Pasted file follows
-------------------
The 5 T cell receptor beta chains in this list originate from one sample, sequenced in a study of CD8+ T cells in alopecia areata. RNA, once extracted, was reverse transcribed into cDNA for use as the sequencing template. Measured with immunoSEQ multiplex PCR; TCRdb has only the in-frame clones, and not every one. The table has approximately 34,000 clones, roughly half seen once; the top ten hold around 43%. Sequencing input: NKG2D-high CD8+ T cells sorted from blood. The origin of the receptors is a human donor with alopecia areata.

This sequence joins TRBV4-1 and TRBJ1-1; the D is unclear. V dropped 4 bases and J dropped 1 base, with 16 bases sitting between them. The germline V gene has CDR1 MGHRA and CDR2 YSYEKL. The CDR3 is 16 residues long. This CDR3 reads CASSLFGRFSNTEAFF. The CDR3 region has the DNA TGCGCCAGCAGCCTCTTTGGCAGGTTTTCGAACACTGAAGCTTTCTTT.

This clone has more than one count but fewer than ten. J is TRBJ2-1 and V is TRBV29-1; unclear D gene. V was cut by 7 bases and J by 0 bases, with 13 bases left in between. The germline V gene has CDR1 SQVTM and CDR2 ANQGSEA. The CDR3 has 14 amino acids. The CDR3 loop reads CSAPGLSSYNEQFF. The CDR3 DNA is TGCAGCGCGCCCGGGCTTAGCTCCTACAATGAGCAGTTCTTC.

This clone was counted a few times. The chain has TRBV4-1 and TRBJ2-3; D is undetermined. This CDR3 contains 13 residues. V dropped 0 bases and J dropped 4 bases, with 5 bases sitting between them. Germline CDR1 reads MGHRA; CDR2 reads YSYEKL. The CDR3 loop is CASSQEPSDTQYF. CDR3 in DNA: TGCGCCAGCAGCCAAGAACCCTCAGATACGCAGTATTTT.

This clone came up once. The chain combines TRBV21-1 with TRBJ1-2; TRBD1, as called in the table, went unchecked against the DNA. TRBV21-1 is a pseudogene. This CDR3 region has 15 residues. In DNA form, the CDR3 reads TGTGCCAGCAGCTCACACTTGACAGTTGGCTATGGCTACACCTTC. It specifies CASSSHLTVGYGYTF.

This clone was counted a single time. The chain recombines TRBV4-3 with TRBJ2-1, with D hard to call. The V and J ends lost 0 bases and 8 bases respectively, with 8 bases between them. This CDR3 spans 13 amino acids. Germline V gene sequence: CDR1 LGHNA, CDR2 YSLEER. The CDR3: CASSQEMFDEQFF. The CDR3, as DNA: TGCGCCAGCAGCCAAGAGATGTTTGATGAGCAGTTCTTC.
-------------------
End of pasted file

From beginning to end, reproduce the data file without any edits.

The 5 T cell receptor beta chains in this list originate from one sample, sequenced in a study of CD8+ T cells in alopecia areata. RNA, once extracted, was reverse transcribed into cDNA for use as the sequencing template. Measured with immunoSEQ multiplex PCR; TCRdb has only the in-frame clones, and not every one. The table has approximately 34,000 clones, roughly half seen once; the top ten hold around 43%. Sequencing input: NKG2D-high CD8+ T cells sorted from blood. The origin of the receptors is a human donor with alopecia areata.

This sequence joins TRBV4-1 and TRBJ1-1; the D is unclear. V dropped 4 bases and J dropped 1 base, with 16 bases sitting between them. The germline V gene has CDR1 MGHRA and CDR2 YSYEKL. The CDR3 is 16 residues long. This CDR3 reads CASSLFGRFSNTEAFF. The CDR3 region has the DNA TGCGCCAGCAGCCTCTTTGGCAGGTTTTCGAACACTGAAGCTTTCTTT.

This clone has more than one count but fewer than ten. J is TRBJ2-1 and V is TRBV29-1; unclear D gene. V was cut by 7 bases and J by 0 bases, with 13 bases left in between. The germline V gene has CDR1 SQVTM and CDR2 ANQGSEA. The CDR3 has 14 amino acids. The CDR3 loop reads CSAPGLSSYNEQFF. The CDR3 DNA is TGCAGCGCGCCCGGGCTTAGCTCCTACAATGAGCAGTTCTTC.

This clone was counted a few times. The chain has TRBV4-1 and TRBJ2-3; D is undetermined. This CDR3 contains 13 residues. V dropped 0 bases and J dropped 4 bases, with 5 bases sitting between them. Germline CDR1 reads MGHRA; CDR2 reads YSYEKL. The CDR3 loop is CASSQEPSDTQYF. CDR3 in DNA: TGCGCCAGCAGCCAAGAACCCTCAGATACGCAGTATTTT.

This clone came up once. The chain combines TRBV21-1 with TRBJ1-2; TRBD1, as called in the table, went unchecked against the DNA. TRBV21-1 is a pseudogene. This CDR3 region has 15 residues. In DNA form, the CDR3 reads TGTGCCAGCAGCTCACACTTGACAGTTGGCTATGGCTACACCTTC. It specifies CASSSHLTVGYGYTF.

This clone was counted a single time. The chain recombines TRBV4-3 with TRBJ2-1, with D hard to call. The V and J ends lost 0 bases and 8 bases respectively, with 8 bases between them. This CDR3 spans 13 amino acids. Germline V gene sequence: CDR1 LGHNA, CDR2 YSLEER. The CDR3: CASSQEMFDEQFF. The CDR3, as DNA: TGCGCCAGCAGCCAAGAGATGTTTGATGAGCAGTTCTTC.